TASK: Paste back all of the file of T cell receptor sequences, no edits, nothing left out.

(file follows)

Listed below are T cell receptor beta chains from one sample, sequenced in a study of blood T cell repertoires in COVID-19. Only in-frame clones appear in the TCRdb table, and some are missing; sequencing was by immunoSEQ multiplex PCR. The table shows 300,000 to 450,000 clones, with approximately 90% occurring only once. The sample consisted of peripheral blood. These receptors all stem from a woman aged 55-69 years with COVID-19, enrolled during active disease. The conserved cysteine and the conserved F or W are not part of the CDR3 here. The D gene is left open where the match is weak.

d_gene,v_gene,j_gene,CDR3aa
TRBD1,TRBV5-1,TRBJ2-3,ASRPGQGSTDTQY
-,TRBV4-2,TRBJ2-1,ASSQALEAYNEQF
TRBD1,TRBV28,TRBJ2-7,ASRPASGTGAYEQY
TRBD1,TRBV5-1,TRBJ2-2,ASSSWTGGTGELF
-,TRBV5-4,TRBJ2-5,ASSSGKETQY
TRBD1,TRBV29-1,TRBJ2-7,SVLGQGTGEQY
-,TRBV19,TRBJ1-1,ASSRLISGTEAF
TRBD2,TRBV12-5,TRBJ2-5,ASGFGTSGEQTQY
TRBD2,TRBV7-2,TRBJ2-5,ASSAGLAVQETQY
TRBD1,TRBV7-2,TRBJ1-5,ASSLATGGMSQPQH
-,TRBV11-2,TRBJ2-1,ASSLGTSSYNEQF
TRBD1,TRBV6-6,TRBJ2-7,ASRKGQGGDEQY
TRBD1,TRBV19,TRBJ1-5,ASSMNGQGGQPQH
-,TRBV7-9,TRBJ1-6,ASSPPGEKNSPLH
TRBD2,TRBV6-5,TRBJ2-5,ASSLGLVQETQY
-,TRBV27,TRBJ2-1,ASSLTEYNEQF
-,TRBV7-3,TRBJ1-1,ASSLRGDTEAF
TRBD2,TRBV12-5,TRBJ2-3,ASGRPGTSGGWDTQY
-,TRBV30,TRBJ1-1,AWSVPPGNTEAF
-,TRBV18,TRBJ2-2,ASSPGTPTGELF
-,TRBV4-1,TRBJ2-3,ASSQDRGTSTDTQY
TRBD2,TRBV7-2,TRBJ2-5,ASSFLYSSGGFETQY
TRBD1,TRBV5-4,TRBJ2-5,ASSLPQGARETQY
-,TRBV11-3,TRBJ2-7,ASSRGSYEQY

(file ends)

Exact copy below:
Listed below are T cell receptor beta chains from one sample, sequenced in a study of blood T cell repertoires in COVID-19. Only in-frame clones appear in the TCRdb table, and some are missing; sequencing was by immunoSEQ multiplex PCR. The table shows 300,000 to 450,000 clones, with approximately 90% occurring only once. The sample consisted of peripheral blood. These receptors all stem from a woman aged 55-69 years with COVID-19, enrolled during active disease. The conserved cysteine and the conserved F or W are not part of the CDR3 here. The D gene is left open where the match is weak.

d_gene,v_gene,j_gene,CDR3aa
TRBD1,TRBV5-1,TRBJ2-3,ASRPGQGSTDTQY
-,TRBV4-2,TRBJ2-1,ASSQALEAYNEQF
TRBD1,TRBV28,TRBJ2-7,ASRPASGTGAYEQY
TRBD1,TRBV5-1,TRBJ2-2,ASSSWTGGTGELF
-,TRBV5-4,TRBJ2-5,ASSSGKETQY
TRBD1,TRBV29-1,TRBJ2-7,SVLGQGTGEQY
-,TRBV19,TRBJ1-1,ASSRLISGTEAF
TRBD2,TRBV12-5,TRBJ2-5,ASGFGTSGEQTQY
TRBD2,TRBV7-2,TRBJ2-5,ASSAGLAVQETQY
TRBD1,TRBV7-2,TRBJ1-5,ASSLATGGMSQPQH
-,TRBV11-2,TRBJ2-1,ASSLGTSSYNEQF
TRBD1,TRBV6-6,TRBJ2-7,ASRKGQGGDEQY
TRBD1,TRBV19,TRBJ1-5,ASSMNGQGGQPQH
-,TRBV7-9,TRBJ1-6,ASSPPGEKNSPLH
TRBD2,TRBV6-5,TRBJ2-5,ASSLGLVQETQY
-,TRBV27,TRBJ2-1,ASSLTEYNEQF
-,TRBV7-3,TRBJ1-1,ASSLRGDTEAF
TRBD2,TRBV12-5,TRBJ2-3,ASGRPGTSGGWDTQY
-,TRBV30,TRBJ1-1,AWSVPPGNTEAF
-,TRBV18,TRBJ2-2,ASSPGTPTGELF
-,TRBV4-1,TRBJ2-3,ASSQDRGTSTDTQY
TRBD2,TRBV7-2,TRBJ2-5,ASSFLYSSGGFETQY
TRBD1,TRBV5-4,TRBJ2-5,ASSLPQGARETQY
-,TRBV11-3,TRBJ2-7,ASSRGSYEQY